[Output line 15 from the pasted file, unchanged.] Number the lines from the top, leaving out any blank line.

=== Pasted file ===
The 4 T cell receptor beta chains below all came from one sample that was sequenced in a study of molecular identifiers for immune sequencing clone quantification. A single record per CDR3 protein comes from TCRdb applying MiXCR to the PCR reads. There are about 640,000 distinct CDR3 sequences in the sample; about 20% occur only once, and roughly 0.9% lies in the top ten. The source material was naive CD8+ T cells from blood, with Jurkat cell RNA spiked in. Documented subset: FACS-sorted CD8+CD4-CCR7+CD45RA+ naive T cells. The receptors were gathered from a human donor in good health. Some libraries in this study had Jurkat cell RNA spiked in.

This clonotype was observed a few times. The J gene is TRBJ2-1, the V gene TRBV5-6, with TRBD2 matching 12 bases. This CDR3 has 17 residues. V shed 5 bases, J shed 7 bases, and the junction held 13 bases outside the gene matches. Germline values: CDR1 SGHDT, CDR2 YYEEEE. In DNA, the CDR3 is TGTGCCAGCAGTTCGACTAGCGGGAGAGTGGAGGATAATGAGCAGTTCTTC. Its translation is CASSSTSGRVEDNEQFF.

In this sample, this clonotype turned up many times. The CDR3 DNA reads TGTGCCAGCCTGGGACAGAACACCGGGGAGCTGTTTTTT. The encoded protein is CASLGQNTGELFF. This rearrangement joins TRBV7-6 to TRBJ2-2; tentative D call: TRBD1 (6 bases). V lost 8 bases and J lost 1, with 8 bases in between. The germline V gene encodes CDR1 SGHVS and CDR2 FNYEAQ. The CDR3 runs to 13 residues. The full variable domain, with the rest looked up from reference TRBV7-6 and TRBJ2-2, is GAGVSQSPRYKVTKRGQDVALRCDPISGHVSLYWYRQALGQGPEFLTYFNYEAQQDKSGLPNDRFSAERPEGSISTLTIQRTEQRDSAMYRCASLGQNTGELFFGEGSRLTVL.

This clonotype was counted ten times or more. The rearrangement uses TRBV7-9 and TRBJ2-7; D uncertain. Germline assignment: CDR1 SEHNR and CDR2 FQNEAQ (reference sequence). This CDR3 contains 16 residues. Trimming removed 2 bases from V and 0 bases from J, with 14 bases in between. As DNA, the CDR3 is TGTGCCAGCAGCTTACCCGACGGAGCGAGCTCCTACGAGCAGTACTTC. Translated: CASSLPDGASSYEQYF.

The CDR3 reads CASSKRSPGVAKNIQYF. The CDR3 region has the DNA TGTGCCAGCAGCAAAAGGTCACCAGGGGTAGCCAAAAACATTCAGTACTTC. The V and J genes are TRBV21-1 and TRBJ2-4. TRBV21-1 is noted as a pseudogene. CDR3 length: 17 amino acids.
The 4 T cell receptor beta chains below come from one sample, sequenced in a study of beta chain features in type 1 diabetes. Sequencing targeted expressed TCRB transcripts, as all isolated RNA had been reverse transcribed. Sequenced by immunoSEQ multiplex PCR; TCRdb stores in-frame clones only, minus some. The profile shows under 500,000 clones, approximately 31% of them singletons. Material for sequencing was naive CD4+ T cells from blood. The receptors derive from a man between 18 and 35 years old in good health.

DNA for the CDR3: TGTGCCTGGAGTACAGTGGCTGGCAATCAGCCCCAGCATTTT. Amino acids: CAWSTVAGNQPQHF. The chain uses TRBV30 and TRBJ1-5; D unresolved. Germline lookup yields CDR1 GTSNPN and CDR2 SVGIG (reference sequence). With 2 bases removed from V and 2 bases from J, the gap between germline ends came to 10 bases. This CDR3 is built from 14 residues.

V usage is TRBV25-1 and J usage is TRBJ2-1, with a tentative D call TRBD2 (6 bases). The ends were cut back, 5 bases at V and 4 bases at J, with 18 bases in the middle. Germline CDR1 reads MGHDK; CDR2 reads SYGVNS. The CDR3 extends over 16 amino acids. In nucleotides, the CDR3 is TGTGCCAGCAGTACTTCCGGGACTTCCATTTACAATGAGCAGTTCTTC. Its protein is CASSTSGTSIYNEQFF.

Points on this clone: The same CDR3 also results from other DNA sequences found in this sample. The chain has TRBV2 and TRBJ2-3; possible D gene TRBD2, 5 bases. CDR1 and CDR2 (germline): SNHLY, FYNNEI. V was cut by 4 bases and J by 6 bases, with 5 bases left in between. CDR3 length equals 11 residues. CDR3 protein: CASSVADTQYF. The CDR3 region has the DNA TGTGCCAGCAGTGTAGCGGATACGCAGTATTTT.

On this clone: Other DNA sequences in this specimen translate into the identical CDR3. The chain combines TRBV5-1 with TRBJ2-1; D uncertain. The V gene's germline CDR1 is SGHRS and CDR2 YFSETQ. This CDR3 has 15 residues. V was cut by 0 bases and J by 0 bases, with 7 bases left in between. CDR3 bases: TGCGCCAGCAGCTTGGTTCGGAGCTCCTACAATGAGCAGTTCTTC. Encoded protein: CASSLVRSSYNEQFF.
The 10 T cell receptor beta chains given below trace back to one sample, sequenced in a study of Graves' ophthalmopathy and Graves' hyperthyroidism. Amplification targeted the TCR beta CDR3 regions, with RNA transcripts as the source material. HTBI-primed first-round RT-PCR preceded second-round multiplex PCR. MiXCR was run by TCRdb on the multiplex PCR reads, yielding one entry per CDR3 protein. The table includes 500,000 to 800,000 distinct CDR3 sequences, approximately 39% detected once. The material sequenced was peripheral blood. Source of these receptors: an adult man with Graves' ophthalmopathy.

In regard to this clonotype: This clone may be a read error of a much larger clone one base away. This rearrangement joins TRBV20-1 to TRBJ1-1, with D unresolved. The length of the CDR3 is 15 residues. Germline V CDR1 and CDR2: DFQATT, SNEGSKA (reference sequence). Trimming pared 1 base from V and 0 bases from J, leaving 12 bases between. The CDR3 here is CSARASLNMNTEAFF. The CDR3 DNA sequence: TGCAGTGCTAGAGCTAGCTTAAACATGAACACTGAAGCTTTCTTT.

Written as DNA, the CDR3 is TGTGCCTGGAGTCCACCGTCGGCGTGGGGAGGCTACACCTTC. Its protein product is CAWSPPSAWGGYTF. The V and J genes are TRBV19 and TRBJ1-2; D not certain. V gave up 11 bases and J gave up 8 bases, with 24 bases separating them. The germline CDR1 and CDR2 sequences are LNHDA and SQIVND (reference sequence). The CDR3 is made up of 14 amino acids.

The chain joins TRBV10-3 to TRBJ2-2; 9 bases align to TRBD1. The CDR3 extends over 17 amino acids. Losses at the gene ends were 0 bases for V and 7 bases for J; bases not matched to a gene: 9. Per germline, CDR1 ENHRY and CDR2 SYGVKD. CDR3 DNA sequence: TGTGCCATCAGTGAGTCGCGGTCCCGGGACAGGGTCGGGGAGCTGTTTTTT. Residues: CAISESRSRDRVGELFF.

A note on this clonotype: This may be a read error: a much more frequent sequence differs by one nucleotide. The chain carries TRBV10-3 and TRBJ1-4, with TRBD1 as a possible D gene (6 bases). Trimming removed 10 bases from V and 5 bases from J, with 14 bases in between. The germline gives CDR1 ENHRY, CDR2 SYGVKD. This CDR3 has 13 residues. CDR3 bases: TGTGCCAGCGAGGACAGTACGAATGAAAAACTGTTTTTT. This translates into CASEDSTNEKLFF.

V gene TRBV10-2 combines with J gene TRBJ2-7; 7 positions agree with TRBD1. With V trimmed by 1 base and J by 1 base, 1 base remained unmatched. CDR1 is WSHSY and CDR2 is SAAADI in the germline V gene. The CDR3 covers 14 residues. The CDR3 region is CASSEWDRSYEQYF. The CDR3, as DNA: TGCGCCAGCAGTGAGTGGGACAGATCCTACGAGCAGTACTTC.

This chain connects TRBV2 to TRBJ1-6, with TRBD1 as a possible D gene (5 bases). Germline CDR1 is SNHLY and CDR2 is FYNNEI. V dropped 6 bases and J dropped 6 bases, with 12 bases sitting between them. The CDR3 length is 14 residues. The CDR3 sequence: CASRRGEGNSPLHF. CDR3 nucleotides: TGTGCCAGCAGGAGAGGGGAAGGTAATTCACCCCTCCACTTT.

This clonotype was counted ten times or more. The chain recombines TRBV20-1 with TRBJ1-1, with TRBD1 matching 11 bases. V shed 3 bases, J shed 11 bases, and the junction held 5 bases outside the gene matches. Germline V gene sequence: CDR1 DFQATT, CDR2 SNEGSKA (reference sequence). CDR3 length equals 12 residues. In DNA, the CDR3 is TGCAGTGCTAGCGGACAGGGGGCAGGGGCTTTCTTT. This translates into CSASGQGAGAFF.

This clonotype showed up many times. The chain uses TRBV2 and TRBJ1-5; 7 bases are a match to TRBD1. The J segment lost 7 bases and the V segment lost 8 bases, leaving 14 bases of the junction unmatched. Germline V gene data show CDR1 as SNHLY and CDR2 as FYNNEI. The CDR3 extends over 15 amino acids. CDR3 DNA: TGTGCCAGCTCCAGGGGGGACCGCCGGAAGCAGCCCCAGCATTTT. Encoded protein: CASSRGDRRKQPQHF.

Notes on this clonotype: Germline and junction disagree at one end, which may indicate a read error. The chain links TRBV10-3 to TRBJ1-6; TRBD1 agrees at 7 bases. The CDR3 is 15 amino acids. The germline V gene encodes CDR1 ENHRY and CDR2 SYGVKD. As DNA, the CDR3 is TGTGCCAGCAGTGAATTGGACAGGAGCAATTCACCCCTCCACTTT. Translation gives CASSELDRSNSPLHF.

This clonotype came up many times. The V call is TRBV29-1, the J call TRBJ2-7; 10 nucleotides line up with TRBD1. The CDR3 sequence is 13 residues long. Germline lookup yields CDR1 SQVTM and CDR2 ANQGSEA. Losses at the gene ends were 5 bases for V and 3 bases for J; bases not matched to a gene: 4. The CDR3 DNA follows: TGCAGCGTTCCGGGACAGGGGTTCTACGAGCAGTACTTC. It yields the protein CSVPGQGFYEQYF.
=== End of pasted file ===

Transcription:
A note on this clonotype: This may be a read error: a much more frequent sequence differs by one nucleotide. The chain carries TRBV10-3 and TRBJ1-4, with TRBD1 as a possible D gene (6 bases). Trimming removed 10 bases from V and 5 bases from J, with 14 bases in between. The germline gives CDR1 ENHRY, CDR2 SYGVKD. This CDR3 has 13 residues. CDR3 bases: TGTGCCAGCGAGGACAGTACGAATGAAAAACTGTTTTTT. This translates into CASEDSTNEKLFF.